In his new book, Home Stand: Growing Up in Sports, Jim McKean weaves together a series of essays about growing up in the Pacific Northwest in the late ’50s and early ’60s.

Poetry in motion he wasn’t. At least not on the basketball court, even though 6’9″ Jim McKean, his fadeaway jump shot, and his rebounding (he still holds the single-game Far West Classic rebounding record of 27, set against Princeton in 1967) were anchors of the rebirth of Washington State University men’s hoops in the mid-’60s.

“He didn’t have real good feet and was not a great athlete,” Marv Harshman, WSU’s head coach at the time, said a couple of weeks before the start of this year’s NCAA tournament. But that wasn’t the whole story.

“He had great hands, and he played with his head,” Harshman said. “He understood what he could accomplish. He was the ultimate team player.”

In his new book, Home Stand: Growing Up in Sports, Jim McKean
(’68, ’74 M.A.) weaves together a series of essays about growing up in the Pacific Northwest in the late ’50s and early ’60s, coming to terms with his father and his family, and playing basketball at WSU, where his sensitive soul began to feel the cultural and political changes that swept across the U.S., including the Vietnam War protests and the civil rights movement.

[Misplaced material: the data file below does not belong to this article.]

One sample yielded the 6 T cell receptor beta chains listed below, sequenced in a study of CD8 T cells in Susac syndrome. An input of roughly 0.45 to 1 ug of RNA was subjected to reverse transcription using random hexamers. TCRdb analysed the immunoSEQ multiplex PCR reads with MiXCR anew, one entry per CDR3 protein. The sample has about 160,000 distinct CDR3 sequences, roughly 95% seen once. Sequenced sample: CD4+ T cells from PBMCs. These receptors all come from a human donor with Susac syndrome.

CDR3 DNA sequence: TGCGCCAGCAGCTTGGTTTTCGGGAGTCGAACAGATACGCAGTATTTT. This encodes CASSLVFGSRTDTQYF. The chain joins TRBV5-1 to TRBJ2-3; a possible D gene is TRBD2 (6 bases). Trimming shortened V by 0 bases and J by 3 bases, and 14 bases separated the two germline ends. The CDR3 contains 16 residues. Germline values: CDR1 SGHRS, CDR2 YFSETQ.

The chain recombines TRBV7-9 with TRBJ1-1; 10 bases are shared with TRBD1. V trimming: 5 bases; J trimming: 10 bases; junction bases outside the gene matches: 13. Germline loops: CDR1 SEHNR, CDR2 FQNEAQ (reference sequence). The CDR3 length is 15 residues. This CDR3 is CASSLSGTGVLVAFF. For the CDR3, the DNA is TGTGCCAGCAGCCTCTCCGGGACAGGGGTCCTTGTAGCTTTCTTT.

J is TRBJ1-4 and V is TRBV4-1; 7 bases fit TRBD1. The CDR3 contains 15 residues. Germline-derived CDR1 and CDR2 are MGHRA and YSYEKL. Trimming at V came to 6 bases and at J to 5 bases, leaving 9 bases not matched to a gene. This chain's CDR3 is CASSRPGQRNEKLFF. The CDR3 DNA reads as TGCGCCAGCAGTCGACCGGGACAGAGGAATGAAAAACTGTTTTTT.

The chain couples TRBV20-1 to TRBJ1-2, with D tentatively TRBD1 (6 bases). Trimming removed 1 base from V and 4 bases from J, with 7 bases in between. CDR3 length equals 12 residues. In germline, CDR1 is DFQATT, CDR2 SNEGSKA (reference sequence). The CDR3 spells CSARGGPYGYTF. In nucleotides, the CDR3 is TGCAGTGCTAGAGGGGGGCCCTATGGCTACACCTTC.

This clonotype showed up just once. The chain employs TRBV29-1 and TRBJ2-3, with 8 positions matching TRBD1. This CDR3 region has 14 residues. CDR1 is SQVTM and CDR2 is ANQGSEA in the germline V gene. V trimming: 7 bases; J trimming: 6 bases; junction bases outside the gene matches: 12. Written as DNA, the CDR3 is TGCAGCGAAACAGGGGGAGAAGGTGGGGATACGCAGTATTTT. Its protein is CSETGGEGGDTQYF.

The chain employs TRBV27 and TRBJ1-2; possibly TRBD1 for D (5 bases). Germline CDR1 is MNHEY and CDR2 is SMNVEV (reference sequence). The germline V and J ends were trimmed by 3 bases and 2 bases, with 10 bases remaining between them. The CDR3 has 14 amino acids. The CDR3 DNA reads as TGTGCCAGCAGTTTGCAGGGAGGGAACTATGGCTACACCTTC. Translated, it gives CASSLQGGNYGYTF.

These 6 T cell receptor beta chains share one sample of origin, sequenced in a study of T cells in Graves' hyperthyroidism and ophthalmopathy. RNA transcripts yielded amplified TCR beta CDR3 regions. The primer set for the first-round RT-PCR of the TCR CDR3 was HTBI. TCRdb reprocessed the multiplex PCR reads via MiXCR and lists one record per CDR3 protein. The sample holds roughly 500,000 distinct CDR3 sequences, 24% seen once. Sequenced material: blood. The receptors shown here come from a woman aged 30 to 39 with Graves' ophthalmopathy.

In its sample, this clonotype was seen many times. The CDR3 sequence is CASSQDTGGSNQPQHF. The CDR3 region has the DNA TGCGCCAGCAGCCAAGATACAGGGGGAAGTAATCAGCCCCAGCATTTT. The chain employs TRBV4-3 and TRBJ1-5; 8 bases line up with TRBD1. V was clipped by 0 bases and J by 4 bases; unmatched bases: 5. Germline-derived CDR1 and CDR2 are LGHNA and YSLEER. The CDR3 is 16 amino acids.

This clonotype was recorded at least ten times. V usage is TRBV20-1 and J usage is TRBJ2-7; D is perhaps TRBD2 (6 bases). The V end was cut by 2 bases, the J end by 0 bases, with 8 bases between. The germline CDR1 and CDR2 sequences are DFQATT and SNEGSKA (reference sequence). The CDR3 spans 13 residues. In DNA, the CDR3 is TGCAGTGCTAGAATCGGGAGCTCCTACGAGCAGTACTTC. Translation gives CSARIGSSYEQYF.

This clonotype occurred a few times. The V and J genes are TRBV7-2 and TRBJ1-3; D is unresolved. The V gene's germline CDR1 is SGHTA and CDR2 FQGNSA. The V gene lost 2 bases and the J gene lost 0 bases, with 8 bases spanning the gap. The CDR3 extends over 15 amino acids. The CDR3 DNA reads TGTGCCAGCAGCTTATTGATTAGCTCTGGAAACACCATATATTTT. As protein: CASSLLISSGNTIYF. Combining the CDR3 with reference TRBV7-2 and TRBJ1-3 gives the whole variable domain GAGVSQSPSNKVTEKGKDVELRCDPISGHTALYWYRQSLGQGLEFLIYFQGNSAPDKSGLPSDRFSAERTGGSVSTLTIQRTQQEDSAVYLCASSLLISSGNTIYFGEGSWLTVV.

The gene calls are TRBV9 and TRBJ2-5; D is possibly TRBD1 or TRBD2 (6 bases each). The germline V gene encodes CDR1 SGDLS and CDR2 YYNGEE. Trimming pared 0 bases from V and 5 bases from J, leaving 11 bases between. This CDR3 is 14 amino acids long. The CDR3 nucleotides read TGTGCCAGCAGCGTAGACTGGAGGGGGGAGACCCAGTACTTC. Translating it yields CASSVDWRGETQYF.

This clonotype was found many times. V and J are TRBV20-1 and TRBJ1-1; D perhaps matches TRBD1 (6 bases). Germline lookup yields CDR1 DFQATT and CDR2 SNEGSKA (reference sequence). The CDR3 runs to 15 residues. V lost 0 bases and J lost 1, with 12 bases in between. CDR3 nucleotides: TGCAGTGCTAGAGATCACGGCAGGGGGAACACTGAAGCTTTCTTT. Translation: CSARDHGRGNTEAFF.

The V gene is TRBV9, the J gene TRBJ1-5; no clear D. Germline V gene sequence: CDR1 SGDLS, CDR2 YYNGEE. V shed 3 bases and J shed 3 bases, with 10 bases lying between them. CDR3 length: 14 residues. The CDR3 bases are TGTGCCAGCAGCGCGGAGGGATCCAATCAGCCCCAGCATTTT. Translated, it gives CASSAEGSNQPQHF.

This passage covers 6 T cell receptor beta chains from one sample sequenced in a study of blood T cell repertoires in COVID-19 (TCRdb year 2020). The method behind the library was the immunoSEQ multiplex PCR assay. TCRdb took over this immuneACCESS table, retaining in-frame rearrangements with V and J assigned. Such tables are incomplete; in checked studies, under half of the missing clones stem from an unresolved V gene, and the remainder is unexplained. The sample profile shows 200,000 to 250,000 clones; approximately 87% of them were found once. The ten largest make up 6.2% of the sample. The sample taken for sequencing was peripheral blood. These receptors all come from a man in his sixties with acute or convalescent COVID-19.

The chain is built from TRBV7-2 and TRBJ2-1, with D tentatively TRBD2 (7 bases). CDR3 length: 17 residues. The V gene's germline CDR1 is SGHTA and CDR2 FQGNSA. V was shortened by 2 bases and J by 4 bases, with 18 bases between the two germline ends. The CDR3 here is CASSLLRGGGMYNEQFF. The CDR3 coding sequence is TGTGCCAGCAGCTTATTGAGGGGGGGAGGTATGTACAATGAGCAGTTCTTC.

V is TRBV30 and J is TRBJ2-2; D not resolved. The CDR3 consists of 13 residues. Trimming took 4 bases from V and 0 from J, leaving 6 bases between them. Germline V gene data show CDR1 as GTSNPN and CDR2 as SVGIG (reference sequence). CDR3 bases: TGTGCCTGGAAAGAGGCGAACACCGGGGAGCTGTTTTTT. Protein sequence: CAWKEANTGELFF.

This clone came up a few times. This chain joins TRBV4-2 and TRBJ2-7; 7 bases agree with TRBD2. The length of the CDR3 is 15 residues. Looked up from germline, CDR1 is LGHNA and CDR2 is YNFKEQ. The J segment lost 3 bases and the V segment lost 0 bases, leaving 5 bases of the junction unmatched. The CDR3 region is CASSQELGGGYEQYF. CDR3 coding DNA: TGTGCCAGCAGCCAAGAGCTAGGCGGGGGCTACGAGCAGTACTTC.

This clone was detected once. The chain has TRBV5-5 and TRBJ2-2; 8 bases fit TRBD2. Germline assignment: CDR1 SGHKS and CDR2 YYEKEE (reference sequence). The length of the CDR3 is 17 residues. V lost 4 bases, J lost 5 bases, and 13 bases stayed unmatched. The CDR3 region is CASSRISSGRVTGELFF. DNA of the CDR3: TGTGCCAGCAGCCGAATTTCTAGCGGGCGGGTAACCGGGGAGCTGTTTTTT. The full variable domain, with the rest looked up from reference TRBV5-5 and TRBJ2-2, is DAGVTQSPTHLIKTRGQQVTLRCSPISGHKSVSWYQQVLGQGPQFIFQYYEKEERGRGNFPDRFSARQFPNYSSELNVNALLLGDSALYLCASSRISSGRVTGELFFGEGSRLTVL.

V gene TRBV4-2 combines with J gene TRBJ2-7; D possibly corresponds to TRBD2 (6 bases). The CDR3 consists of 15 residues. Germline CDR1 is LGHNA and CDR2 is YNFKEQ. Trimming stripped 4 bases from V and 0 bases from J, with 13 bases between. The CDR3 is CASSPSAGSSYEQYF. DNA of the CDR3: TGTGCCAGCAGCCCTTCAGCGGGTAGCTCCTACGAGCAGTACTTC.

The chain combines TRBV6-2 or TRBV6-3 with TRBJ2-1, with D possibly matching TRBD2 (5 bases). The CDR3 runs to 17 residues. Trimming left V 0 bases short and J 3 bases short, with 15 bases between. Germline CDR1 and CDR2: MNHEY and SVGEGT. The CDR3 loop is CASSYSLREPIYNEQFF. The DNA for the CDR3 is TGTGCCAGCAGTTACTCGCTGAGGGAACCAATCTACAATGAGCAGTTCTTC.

“It was a powerful time for us,” McKean told me by phone from his home in Iowa.

His writing becomes the poetry he lacked as a player. He leaves us with messages that are variously heart-warming and challenging.

“What I tried to do in my book is address sports in each essay, make each autobiographical or memoir-like, and arrange them in a loose chronology,” McKean noted.

Usually our best sports books are by writers or journalists who have never experienced athletic competition at a high level. McKean is different. He played for a team that during the years of UCLA’s Lew Alcindor-later Kareem Abdul-Jabbar-was second only to the Bruins in what was then the Pac-Eight conference.

In 1966 McKean and his Cougar teammates defeated the Bruins and USC on the same weekend. That didn’t happen again until Dick Bennett and his players turned the trick in 2004.

In 1964, Marv Harshman, “sipping coffee from a china cup [McKean’s] mother reserved for holidays, [and] a plate of cookies balanced on his knee,” recruited McKean to come to Pullman.